[q.sub.e] = [K.sub.f][C.sup.1/n.sub.e] (5)

The Linear form of Freundlich model can be expressed as Equation (6)

Ln [q.sub.e] = Ln [K.sub.f] + [1/n]Ln [C.sub.e] (6)

where [q.sub.e] is loading of adsorbate on adsorbent at equilibrium (mg [g.sup.-1]), [K.sub.F] is indicator of sorption capacity ([mg.sup.1-n] [L.sup.n] [g.sup.-1]), n is adsorption energetics and [C.sub.e] is aqueous concentration of adsorbate at equilibrium (mg [L.sup.-1]) [32, 37], Figure 8 shows the Freundlich isotherm.

[FIGURE 7 OMITTED]

4.6.3. Tempkin isotherm:

This model assumes that the heat of adsorption of all molecules decreases linearly with the coverage of adsorbent surface. Moreover the assumption of uniform distribution of binding energies up to some maximum binding energy is also considered in this model [38]. Tempkin isotherm is given as:

[q.sub.e] = (RT/b) Ln([A.sub.T][C.sub.e]) (7)

It can be expressed in the linear form as:

[q.sub.e] = [B.sub.T]Ln [A.sub.T] + [B.sub.T]Ln [C.sub.e] (8)

where [B.sub.T] = (RT)/b and [A.sub.T] (L [g.sup.-1]) are the Tempkin constant and can be determined by a plot of [q.sub.e] versus ln [C.sup.e]. Also, T is the absolute temperature in Kelvin and R is the universal gas constant, 8.314 J [mol.sup.-1] [K.sup.-1]. The constant [B.sub.T] is related to the heat of adsorption and [A.sub.T] is the equilibrium binding constant corresponding to the maximum binding energy [32, 39], Isotherm constants are given in Table 1. According to the data which are presented in table; the Langmuir correlation coefficient values are higher for both of metal ions than those of Freundlich and Tempkin models, and therefore, the Langmuir model gives a better fit to the experimental data. This indicates that a monolayer adsorption process and constant heat of adsorption for all sites has been taken place.

4.7. Kinetic study:

In order to achieve the proper designing and modelling of the adsorption operation, the adsorption equilibrium needs to be supplemented with kinetic models. Several kinetic models, namely Lagergren pseudo-first order, pseudo-second order, Elovich and intra-particle diffusion have been used to determine the rate-controlling mechanism of the adsorption process. All kinetic equations are recorded in Table 2, where [q.sub.e] and [q.sub.t] can be regarded as the amounts of metals adsorbed on the adsorbent (mg [g.sup.-1]) at equilibrium and at time t, respectively, k is the rate constant, h is the initial sorption rate in pseudo-second order model, a is the initial adsorption rate (mg [g.sup.-1] [min.sup.-2]), [beta] is the desorption constant (g [mg.sup.-1] [min.sup.-1]), [k.sub.intra] is the intra-particle diffusion rate constant (mg [g.sup.-1] [min.sup.-1/2]) and C is defined as a constant related with the thickness of boundary layer (mg [g.sup.-1]) [31,39,40].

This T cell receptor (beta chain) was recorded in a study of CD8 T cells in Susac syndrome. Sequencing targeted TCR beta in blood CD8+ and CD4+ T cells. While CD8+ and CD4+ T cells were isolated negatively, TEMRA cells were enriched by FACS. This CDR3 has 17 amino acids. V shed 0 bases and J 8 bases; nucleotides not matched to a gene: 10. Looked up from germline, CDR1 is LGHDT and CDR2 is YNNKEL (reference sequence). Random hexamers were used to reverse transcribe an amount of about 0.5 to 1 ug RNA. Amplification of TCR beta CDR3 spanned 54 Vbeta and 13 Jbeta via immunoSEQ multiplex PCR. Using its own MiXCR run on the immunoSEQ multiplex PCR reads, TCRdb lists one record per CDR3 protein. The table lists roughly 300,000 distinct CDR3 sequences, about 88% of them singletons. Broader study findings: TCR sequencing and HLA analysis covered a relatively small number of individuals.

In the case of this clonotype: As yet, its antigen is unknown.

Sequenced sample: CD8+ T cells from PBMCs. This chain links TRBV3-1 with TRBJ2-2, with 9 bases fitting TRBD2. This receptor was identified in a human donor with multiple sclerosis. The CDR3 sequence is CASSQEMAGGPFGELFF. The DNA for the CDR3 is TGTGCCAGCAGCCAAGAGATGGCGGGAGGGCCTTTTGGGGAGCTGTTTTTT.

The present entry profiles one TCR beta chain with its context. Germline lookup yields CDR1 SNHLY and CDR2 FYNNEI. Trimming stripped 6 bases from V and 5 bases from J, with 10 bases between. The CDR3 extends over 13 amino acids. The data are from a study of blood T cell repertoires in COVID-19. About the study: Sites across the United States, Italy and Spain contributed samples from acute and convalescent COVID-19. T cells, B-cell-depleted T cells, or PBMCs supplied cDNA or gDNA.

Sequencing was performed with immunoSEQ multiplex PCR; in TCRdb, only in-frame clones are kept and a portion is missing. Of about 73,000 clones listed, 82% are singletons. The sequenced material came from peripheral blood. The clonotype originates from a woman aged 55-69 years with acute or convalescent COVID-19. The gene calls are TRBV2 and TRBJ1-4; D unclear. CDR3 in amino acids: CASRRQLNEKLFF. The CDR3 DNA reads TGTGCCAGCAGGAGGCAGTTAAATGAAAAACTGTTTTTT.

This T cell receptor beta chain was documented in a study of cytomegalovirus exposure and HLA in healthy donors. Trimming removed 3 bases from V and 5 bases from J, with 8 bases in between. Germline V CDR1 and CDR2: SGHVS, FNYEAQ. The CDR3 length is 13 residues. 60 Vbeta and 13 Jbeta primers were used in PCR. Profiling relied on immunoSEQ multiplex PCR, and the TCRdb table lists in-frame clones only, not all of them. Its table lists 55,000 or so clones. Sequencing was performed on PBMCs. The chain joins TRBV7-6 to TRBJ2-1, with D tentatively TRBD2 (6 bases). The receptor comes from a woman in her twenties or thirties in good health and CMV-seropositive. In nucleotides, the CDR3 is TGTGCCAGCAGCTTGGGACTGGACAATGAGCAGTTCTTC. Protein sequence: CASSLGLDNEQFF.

From the kinetic parameters which have been calculated at different times and listed in Table 3, it is confirmed that the adsorption process is in agreement with the pseudo-second order model (Figure 9) due to the high correlation coefficient ([R.sup.2] > 0.99).

4.8. Thermodynamic studies:

The thermodynamic behaviour of a solution has significant influences on the rate of adsorption and obtained from experiments at various temperatures. In any adsorption procedure, both energy and entropy considerations should be considered in order to determine which process will take place spontaneously. Values of thermodynamic parameters such as free energy change ([DELTA][G.sup.[omicron]]), enthalpy change ([DELTA][H.sup.[omicron]]) and entropy change ([DELTA][S.sup.[omicron]]) have great significance for practical application of a process. The apparent equilibrium constant ([K.sub.c]) of the adsorption is given by Equation (13):

[MATHEMATICAL EXPRESSION NOT REPRODUCIBLE IN ASCII] (13)

Where [C.sub.ad,eq] is the concentration of metal ion on the adsorbent at equilibrium and [C.sub.eq] is the equilibrium concentration of metals in solution (mg [L.sup.-1]). The values of [DELTA][G.sup.[omicron]], [DELTA][H.sup.[omicron]] and [DELTA][S.sup.[omicron]] were calculated by using the following equations:

[DELTA][G.sup.[omicron]] = -TRln[K.sub.c] (14)

Ln [K.sub.c] = -[DELTA]H/RT + [DELTA]S/R (15)

Where R is the universal gas constant (8.314 J [mol.sup.-1] [K.sup.-1]) and T is the absolute temperature (K) [41, 42], The values of [DELTA][H.sup.[omicron]] and [DELTA][??] were determined from the slope and intercept of the plot of In [K.sub.c] vs. 1/T (Figure 10) [31], The results are reported in Table 4. The negative values of [DELTA][G.sup.[omicron]] revealed that the removal was spontaneous, and the decreasing of [DELTA][G.sup.[omicron]] is resulted as temperature increased also the value of [DELTA][H.sup.[omicron]] shows the endothermic nature of the adsorption. The positive values of [DELTA][S.sup.[omicron]] indicate that the freedom of Ni(II) and Cd (II) is not too restricted in the adsorbent and corresponds to increase in the degree of freedom of the adsorbed species [32],

[FIGURE 8 OMITTED]

[FIGURE 9 OMITTED]

[FIGURE 10 OMITTED]

5. Conclusion: